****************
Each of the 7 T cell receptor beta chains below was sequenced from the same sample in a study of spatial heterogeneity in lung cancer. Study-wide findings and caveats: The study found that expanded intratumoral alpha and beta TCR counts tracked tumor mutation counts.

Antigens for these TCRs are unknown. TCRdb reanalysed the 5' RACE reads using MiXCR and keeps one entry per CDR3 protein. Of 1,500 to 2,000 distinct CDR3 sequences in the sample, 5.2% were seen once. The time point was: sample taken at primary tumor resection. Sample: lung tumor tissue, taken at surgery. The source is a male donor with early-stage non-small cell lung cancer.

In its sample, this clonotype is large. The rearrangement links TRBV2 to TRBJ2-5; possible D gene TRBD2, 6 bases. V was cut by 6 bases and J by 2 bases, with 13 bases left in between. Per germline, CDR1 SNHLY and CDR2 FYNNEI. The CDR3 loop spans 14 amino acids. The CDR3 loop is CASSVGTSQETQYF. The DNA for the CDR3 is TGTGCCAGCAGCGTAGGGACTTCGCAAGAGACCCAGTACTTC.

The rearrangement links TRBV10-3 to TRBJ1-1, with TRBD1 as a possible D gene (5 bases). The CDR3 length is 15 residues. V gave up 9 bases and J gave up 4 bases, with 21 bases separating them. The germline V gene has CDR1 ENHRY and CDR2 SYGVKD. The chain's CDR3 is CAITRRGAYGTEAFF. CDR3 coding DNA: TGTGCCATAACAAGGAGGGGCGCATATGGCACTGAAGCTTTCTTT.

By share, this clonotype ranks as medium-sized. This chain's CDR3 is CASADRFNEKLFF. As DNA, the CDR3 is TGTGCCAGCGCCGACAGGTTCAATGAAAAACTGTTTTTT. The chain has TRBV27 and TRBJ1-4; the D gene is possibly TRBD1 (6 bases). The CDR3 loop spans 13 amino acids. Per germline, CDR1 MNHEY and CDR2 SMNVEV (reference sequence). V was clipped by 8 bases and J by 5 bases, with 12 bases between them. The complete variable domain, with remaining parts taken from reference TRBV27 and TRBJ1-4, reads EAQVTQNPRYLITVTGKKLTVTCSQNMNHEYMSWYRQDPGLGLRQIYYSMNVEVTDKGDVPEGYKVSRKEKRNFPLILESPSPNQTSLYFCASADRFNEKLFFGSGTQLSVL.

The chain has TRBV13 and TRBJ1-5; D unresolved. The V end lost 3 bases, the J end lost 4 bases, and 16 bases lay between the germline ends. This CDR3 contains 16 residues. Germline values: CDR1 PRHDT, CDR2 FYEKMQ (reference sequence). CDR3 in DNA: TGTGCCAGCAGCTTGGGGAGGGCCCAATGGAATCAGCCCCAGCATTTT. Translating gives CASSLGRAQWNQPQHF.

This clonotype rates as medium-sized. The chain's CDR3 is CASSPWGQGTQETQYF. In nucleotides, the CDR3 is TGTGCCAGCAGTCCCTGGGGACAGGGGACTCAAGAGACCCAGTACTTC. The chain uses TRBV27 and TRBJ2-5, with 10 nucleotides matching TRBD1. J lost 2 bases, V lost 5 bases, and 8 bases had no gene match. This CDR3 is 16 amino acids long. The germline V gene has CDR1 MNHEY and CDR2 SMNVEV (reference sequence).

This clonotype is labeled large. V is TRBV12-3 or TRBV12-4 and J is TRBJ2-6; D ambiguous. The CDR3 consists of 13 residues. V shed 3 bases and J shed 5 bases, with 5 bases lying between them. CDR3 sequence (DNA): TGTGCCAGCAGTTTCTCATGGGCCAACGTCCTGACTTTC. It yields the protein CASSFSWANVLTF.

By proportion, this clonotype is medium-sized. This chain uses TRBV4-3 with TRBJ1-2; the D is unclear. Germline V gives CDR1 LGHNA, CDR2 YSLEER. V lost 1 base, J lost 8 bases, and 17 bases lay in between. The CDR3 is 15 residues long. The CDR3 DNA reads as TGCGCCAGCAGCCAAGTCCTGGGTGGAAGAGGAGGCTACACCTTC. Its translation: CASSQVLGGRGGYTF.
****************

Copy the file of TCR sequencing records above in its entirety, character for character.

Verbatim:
Each of the 7 T cell receptor beta chains below was sequenced from the same sample in a study of spatial heterogeneity in lung cancer. Study-wide findings and caveats: The study found that expanded intratumoral alpha and beta TCR counts tracked tumor mutation counts.

Antigens for these TCRs are unknown. TCRdb reanalysed the 5' RACE reads using MiXCR and keeps one entry per CDR3 protein. Of 1,500 to 2,000 distinct CDR3 sequences in the sample, 5.2% were seen once. The time point was: sample taken at primary tumor resection. Sample: lung tumor tissue, taken at surgery. The source is a male donor with early-stage non-small cell lung cancer.

In its sample, this clonotype is large. The rearrangement links TRBV2 to TRBJ2-5; possible D gene TRBD2, 6 bases. V was cut by 6 bases and J by 2 bases, with 13 bases left in between. Per germline, CDR1 SNHLY and CDR2 FYNNEI. The CDR3 loop spans 14 amino acids. The CDR3 loop is CASSVGTSQETQYF. The DNA for the CDR3 is TGTGCCAGCAGCGTAGGGACTTCGCAAGAGACCCAGTACTTC.

The rearrangement links TRBV10-3 to TRBJ1-1, with TRBD1 as a possible D gene (5 bases). The CDR3 length is 15 residues. V gave up 9 bases and J gave up 4 bases, with 21 bases separating them. The germline V gene has CDR1 ENHRY and CDR2 SYGVKD. The chain's CDR3 is CAITRRGAYGTEAFF. CDR3 coding DNA: TGTGCCATAACAAGGAGGGGCGCATATGGCACTGAAGCTTTCTTT.

By share, this clonotype ranks as medium-sized. This chain's CDR3 is CASADRFNEKLFF. As DNA, the CDR3 is TGTGCCAGCGCCGACAGGTTCAATGAAAAACTGTTTTTT. The chain has TRBV27 and TRBJ1-4; the D gene is possibly TRBD1 (6 bases). The CDR3 loop spans 13 amino acids. Per germline, CDR1 MNHEY and CDR2 SMNVEV (reference sequence). V was clipped by 8 bases and J by 5 bases, with 12 bases between them. The complete variable domain, with remaining parts taken from reference TRBV27 and TRBJ1-4, reads EAQVTQNPRYLITVTGKKLTVTCSQNMNHEYMSWYRQDPGLGLRQIYYSMNVEVTDKGDVPEGYKVSRKEKRNFPLILESPSPNQTSLYFCASADRFNEKLFFGSGTQLSVL.

The chain has TRBV13 and TRBJ1-5; D unresolved. The V end lost 3 bases, the J end lost 4 bases, and 16 bases lay between the germline ends. This CDR3 contains 16 residues. Germline values: CDR1 PRHDT, CDR2 FYEKMQ (reference sequence). CDR3 in DNA: TGTGCCAGCAGCTTGGGGAGGGCCCAATGGAATCAGCCCCAGCATTTT. Translating gives CASSLGRAQWNQPQHF.

This clonotype rates as medium-sized. The chain's CDR3 is CASSPWGQGTQETQYF. In nucleotides, the CDR3 is TGTGCCAGCAGTCCCTGGGGACAGGGGACTCAAGAGACCCAGTACTTC. The chain uses TRBV27 and TRBJ2-5, with 10 nucleotides matching TRBD1. J lost 2 bases, V lost 5 bases, and 8 bases had no gene match. This CDR3 is 16 amino acids long. The germline V gene has CDR1 MNHEY and CDR2 SMNVEV (reference sequence).

This clonotype is labeled large. V is TRBV12-3 or TRBV12-4 and J is TRBJ2-6; D ambiguous. The CDR3 consists of 13 residues. V shed 3 bases and J shed 5 bases, with 5 bases lying between them. CDR3 sequence (DNA): TGTGCCAGCAGTTTCTCATGGGCCAACGTCCTGACTTTC. It yields the protein CASSFSWANVLTF.

By proportion, this clonotype is medium-sized. This chain uses TRBV4-3 with TRBJ1-2; the D is unclear. Germline V gives CDR1 LGHNA, CDR2 YSLEER. V lost 1 base, J lost 8 bases, and 17 bases lay in between. The CDR3 is 15 residues long. The CDR3 DNA reads as TGCGCCAGCAGCCAAGTCCTGGGTGGAAGAGGAGGCTACACCTTC. Its translation: CASSQVLGGRGGYTF.